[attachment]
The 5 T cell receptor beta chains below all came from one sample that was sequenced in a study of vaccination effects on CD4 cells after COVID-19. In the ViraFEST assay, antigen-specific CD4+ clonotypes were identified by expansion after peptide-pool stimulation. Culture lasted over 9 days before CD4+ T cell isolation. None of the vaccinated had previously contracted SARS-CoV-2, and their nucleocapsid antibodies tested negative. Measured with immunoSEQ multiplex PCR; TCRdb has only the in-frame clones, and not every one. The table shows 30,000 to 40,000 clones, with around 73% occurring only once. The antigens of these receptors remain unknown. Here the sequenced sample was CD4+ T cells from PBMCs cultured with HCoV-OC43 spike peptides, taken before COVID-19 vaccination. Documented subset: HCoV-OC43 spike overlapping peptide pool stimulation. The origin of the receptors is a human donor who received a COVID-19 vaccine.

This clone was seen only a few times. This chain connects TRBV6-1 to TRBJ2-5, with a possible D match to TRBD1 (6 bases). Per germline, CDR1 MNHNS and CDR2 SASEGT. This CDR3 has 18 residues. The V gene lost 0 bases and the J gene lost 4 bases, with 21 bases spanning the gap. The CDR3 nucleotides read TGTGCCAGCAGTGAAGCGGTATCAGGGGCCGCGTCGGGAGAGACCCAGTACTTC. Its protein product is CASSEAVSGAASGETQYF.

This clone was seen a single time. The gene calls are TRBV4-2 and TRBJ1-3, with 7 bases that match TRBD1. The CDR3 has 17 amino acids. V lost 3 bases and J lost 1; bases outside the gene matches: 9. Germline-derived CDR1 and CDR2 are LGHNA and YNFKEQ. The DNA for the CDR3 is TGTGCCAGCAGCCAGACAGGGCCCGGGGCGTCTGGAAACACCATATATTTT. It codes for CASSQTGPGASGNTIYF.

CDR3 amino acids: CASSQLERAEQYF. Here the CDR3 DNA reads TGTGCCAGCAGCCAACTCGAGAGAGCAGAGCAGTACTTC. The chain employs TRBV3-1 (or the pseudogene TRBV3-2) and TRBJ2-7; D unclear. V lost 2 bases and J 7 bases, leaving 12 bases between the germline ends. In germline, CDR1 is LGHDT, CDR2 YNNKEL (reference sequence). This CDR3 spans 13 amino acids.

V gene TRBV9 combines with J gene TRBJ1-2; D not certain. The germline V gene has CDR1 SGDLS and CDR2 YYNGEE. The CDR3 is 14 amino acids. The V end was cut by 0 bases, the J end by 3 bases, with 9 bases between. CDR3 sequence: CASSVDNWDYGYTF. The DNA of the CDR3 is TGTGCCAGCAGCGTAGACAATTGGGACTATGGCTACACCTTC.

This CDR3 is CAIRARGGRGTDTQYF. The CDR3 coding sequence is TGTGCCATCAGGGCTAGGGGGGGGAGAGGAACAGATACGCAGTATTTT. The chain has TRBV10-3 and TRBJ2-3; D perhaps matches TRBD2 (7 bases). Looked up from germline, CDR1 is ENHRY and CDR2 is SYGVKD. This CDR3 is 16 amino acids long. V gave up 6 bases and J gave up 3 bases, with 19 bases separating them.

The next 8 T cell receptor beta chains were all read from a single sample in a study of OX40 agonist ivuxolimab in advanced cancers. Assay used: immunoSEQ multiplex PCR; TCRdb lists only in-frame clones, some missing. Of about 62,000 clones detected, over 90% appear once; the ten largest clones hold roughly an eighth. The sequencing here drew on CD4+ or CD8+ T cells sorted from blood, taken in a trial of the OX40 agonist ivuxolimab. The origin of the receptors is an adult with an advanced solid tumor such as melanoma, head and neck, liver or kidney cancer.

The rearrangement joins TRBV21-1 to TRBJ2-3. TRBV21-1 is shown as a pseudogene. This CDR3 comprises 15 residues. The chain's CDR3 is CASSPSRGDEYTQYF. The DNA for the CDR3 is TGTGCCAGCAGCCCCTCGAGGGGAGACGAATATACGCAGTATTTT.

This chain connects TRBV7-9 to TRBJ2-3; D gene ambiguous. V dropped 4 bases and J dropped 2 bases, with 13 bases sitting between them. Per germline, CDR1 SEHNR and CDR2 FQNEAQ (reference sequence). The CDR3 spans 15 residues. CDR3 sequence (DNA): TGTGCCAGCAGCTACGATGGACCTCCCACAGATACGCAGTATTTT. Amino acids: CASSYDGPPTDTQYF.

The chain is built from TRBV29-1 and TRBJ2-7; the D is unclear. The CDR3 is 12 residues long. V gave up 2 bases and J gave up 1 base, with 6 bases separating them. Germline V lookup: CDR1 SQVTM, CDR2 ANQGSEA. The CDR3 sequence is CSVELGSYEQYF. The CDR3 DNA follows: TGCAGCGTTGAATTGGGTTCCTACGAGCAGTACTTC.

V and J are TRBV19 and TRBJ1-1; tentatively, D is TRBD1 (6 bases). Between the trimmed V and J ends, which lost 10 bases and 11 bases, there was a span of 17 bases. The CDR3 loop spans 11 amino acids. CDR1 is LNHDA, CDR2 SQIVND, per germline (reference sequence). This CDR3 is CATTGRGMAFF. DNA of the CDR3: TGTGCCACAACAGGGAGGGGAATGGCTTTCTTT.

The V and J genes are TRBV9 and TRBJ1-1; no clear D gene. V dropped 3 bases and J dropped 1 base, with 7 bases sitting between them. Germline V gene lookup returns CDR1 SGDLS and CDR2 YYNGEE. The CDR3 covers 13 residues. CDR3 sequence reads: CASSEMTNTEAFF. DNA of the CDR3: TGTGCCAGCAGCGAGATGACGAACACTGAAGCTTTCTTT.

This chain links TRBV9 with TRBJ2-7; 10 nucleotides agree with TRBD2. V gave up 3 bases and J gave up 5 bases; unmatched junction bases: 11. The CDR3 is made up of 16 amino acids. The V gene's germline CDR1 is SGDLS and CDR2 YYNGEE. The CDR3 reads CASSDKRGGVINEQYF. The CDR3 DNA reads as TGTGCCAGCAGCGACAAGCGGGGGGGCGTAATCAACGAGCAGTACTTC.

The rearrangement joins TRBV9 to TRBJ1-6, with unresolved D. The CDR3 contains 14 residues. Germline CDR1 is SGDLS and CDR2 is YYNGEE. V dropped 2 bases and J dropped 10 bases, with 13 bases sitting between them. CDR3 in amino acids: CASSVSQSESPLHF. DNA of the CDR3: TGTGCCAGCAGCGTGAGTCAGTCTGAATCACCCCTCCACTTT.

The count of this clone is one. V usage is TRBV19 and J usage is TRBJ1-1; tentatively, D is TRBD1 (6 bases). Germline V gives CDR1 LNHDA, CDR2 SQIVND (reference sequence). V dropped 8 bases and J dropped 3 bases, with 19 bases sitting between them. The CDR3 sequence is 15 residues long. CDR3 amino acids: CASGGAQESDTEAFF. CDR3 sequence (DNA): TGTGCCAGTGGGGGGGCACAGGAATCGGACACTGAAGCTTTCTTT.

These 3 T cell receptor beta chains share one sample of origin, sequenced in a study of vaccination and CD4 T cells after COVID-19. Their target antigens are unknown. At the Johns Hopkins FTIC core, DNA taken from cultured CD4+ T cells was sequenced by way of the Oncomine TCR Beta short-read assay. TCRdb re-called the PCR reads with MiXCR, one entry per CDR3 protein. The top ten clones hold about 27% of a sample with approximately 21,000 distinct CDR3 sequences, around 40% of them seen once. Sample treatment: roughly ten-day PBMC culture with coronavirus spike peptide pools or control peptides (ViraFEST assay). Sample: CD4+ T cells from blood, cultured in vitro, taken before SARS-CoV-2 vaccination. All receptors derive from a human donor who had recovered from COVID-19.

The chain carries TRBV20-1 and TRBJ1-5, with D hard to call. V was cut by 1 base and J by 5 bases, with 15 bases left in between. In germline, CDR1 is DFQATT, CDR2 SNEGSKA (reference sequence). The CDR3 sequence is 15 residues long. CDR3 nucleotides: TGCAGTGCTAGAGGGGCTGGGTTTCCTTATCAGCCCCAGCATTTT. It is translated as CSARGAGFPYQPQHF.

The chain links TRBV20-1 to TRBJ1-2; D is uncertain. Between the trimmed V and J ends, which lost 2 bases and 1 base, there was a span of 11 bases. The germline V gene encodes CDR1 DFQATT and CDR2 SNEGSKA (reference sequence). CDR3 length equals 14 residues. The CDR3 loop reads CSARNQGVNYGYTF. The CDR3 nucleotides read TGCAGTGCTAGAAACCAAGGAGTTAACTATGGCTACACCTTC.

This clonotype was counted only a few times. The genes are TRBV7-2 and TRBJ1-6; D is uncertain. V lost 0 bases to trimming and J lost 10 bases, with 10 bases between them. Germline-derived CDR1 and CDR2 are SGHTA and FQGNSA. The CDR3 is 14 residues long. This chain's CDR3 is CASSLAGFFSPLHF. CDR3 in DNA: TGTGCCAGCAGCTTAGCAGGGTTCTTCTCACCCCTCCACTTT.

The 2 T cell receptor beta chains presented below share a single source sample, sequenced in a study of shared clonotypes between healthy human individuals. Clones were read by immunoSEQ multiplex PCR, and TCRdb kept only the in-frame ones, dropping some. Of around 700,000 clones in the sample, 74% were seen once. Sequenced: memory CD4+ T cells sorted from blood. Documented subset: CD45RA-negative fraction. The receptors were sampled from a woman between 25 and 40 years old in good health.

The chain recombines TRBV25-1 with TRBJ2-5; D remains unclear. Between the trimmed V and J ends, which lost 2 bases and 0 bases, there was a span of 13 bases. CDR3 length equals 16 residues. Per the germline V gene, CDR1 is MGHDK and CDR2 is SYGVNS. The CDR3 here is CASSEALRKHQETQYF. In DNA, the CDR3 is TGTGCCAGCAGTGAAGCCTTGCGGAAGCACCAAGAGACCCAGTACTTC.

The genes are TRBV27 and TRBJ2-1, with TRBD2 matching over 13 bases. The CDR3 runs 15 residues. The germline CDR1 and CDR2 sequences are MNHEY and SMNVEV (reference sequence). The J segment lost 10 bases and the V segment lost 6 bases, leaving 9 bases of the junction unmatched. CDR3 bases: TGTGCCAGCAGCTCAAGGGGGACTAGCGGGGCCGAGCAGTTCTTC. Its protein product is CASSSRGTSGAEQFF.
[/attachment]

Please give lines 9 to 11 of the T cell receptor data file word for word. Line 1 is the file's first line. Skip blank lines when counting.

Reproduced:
This chain connects TRBV7-9 to TRBJ2-3; D gene ambiguous. V dropped 4 bases and J dropped 2 bases, with 13 bases sitting between them. Per germline, CDR1 SEHNR and CDR2 FQNEAQ (reference sequence). The CDR3 spans 15 residues. CDR3 sequence (DNA): TGTGCCAGCAGCTACGATGGACCTCCCACAGATACGCAGTATTTT. Amino acids: CASSYDGPPTDTQYF.

The chain is built from TRBV29-1 and TRBJ2-7; the D is unclear. The CDR3 is 12 residues long. V gave up 2 bases and J gave up 1 base, with 6 bases separating them. Germline V lookup: CDR1 SQVTM, CDR2 ANQGSEA. The CDR3 sequence is CSVELGSYEQYF. The CDR3 DNA follows: TGCAGCGTTGAATTGGGTTCCTACGAGCAGTACTTC.

V and J are TRBV19 and TRBJ1-1; tentatively, D is TRBD1 (6 bases). Between the trimmed V and J ends, which lost 10 bases and 11 bases, there was a span of 17 bases. The CDR3 loop spans 11 amino acids. CDR1 is LNHDA, CDR2 SQIVND, per germline (reference sequence). This CDR3 is CATTGRGMAFF. DNA of the CDR3: TGTGCCACAACAGGGAGGGGAATGGCTTTCTTT.